NessCampbell tackles mountain maneuver
By Hannah Sundermeyer29 September 2020
NessCampbell faced steep grades and winter weather during a transformer haul
Often times, a hauling solution that is ideal for the highway might not be as suitable for an off-road journey or more treacherous terrain. But Portland, OR-based NessCampbell Crane + Rigging was faced with that exact conumdrum. The team tackled steep grades and winter weather during a transformer haul that required equipment with dual capabilities.
NessCampbell received a 220,000-pound transformer destined for a wind farm west of the Cascade Mountains. The massive piece of machinery was received by rail car and then offloaded onto a 150-ton dual lane transporter, while a Kenworth T800 tractor with two Oshkosh prime movers were also utilized for additional power. This equipment configuration saved the NessCampbell team from needing to do a transfer from their dual lane to a platform trailer once they left the highway.
The transformer was hauled 30 miles on state, city and county roads and then moved an additional 28 miles off-road to the top of a mountain. The route consisted of logging roads with staggering 10 percent grades, tight turns, loose gravel and lots and lots of mud. Then with the help of a jack and slide system, the transformer was placed in its final location on a concrete pad in a substation on the wind farm.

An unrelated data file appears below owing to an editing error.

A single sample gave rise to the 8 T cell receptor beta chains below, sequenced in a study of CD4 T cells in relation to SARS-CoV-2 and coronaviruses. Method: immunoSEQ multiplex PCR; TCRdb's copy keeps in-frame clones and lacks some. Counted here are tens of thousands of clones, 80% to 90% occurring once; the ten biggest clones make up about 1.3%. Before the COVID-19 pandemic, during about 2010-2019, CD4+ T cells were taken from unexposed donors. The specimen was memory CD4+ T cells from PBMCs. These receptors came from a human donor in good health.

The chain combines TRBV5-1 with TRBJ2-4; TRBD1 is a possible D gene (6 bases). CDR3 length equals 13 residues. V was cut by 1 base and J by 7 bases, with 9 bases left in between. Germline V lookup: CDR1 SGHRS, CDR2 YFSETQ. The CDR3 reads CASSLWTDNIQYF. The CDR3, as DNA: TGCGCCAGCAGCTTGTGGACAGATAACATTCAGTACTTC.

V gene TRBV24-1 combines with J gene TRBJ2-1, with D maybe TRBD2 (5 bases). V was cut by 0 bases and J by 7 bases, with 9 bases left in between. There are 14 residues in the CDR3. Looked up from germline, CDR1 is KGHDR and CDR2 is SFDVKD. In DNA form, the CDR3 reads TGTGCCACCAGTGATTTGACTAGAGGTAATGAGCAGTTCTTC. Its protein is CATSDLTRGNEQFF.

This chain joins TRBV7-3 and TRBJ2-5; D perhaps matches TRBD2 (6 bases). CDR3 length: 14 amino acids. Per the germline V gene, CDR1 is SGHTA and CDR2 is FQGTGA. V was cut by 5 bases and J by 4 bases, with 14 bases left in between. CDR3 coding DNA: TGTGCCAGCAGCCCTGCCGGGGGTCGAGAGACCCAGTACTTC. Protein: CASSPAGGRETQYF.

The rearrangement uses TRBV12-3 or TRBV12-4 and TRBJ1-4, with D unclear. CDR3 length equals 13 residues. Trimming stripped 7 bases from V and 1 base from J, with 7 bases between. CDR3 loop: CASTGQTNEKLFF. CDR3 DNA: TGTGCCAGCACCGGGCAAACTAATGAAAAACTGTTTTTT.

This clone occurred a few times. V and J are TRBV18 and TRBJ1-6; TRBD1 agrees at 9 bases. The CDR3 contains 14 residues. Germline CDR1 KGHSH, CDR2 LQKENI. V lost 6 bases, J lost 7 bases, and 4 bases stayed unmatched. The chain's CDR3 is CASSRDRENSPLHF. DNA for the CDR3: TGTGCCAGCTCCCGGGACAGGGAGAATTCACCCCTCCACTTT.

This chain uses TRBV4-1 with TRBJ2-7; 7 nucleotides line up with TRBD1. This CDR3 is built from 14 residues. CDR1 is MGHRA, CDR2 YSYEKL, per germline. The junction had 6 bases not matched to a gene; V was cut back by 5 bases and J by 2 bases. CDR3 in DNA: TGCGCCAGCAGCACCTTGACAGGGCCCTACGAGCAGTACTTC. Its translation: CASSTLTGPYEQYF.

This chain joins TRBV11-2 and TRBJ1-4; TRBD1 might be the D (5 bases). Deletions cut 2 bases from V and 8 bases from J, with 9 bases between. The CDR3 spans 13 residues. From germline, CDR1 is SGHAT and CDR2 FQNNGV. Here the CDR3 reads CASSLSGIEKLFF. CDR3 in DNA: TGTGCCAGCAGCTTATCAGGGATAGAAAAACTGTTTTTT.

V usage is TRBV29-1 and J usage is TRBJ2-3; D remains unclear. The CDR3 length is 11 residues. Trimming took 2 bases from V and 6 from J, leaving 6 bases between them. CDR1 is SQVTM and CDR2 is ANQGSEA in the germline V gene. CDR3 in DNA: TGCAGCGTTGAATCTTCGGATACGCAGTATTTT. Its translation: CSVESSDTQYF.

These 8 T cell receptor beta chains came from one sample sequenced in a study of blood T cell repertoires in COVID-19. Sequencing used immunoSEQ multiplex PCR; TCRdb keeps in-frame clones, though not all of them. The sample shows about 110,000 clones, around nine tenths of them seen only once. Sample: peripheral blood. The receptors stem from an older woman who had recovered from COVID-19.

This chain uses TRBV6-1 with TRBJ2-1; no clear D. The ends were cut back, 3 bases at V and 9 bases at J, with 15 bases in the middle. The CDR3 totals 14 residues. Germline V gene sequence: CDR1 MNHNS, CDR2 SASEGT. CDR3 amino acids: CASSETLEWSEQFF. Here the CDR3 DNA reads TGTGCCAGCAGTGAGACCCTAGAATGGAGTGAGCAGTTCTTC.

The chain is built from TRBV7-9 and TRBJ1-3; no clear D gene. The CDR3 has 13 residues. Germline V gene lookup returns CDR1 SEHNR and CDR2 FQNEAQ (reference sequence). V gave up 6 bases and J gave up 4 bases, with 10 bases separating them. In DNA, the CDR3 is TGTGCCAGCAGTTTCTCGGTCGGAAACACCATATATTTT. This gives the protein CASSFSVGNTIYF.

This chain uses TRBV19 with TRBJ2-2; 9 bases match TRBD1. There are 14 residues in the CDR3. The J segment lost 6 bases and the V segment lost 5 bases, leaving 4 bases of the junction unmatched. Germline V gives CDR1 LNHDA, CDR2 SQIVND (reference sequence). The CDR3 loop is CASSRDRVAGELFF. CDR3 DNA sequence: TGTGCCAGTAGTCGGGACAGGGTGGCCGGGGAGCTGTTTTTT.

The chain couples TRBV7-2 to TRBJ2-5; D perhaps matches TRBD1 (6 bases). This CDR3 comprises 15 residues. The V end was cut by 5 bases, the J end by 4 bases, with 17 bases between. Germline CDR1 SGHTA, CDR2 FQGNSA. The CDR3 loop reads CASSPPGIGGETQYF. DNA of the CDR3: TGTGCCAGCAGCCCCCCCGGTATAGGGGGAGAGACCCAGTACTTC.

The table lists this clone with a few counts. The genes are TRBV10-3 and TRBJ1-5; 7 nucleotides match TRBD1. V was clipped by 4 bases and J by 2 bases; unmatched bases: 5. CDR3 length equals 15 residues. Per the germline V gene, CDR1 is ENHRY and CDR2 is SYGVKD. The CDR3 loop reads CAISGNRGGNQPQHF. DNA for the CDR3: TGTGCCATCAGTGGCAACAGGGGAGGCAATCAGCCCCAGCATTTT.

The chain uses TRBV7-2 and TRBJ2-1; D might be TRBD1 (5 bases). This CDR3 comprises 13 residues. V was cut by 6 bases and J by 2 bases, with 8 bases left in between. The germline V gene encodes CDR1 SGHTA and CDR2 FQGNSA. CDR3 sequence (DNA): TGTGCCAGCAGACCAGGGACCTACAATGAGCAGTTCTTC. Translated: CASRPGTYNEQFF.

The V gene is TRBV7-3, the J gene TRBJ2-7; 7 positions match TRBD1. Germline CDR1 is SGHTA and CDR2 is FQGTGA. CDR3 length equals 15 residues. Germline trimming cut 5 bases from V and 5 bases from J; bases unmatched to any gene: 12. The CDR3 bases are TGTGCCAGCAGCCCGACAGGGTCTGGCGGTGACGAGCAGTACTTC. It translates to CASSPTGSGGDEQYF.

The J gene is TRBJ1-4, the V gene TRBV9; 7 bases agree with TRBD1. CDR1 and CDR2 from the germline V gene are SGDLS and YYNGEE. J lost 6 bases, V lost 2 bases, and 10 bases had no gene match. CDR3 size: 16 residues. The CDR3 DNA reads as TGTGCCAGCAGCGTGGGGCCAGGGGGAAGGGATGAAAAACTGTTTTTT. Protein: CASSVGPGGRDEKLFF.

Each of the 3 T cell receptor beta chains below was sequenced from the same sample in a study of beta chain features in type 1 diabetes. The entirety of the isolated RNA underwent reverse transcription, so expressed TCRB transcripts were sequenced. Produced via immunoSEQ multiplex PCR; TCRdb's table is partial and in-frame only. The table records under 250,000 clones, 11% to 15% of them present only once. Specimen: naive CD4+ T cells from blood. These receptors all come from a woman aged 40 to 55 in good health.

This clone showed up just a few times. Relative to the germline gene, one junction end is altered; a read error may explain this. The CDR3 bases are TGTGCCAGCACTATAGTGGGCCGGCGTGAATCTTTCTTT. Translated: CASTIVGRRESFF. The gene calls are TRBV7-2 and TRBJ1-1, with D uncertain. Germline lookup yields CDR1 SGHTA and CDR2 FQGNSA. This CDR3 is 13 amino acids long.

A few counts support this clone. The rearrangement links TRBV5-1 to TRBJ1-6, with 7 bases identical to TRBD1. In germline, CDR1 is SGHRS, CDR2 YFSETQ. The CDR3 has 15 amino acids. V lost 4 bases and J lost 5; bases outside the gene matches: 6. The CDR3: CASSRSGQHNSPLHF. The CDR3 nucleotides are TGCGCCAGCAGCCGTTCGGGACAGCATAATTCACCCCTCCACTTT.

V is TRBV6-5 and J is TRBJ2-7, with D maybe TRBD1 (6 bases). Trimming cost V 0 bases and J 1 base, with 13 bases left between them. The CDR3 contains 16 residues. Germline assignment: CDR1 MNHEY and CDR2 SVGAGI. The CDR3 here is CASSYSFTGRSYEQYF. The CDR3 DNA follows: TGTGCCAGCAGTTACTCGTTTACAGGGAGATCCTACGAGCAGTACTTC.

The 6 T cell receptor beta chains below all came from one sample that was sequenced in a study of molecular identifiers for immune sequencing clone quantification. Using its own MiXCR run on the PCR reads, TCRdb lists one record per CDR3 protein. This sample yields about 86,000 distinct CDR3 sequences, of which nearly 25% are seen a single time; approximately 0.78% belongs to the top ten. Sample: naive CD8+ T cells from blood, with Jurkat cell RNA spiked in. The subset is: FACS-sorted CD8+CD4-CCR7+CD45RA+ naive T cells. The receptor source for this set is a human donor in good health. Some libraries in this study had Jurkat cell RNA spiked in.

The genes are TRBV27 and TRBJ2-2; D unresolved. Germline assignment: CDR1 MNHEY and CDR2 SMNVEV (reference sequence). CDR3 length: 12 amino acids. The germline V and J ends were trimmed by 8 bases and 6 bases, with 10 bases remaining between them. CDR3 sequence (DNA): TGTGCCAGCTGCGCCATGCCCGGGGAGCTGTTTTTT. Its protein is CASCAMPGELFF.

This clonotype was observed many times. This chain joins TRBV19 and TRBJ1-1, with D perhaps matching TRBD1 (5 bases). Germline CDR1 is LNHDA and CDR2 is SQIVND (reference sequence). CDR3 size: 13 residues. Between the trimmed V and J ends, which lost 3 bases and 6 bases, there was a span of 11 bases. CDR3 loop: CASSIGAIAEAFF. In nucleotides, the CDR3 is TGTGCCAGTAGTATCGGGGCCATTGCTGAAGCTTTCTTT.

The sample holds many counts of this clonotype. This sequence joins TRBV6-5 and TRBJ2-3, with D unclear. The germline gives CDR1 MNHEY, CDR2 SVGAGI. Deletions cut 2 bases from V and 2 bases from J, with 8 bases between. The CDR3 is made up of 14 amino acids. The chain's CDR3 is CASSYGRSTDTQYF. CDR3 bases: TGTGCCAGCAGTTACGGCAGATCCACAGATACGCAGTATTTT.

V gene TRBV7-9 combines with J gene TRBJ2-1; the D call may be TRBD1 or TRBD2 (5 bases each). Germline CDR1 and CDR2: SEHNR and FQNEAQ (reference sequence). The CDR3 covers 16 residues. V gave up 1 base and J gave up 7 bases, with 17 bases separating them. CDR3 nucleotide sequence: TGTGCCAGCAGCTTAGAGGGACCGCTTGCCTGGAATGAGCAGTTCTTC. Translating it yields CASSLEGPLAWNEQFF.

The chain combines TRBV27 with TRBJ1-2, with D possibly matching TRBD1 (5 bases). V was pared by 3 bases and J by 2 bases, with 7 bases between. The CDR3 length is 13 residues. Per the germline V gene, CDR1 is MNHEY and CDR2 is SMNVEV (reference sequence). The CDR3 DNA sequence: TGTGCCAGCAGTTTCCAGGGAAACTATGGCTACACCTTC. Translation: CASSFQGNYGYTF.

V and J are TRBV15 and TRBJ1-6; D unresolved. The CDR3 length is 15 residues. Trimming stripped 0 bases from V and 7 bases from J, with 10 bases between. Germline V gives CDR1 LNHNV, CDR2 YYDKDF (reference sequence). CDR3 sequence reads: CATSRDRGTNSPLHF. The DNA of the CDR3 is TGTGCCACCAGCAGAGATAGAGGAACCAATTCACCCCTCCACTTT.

An added challenge
The hauling solution needed to allow the team to utilize acceptable weights on the highway, while also being maneuverable enough to handle the winding off road journey with the same equipment.
“One of the biggest challenges was keeping enough traction on all three trucks to keep moving,” said Mike McDonald, rigging/specialized transportation division manager/VP, NessCampbell. “There were many tight corners on the mountain but our ability to steer all axles on the trailer made us maneuverable enough to accomplish the task.”
Everything about this job was unique, McDonald explained.
“This is the first wind farm built west of the Cascade Mountains, and we were the first to actually cut into the mountain. All eyes were on us while we climbed, as other companies observed how to navigate the complex route. The roads were narrow and built for log trucks. The grades were steep and the winter weather was an added challenge.”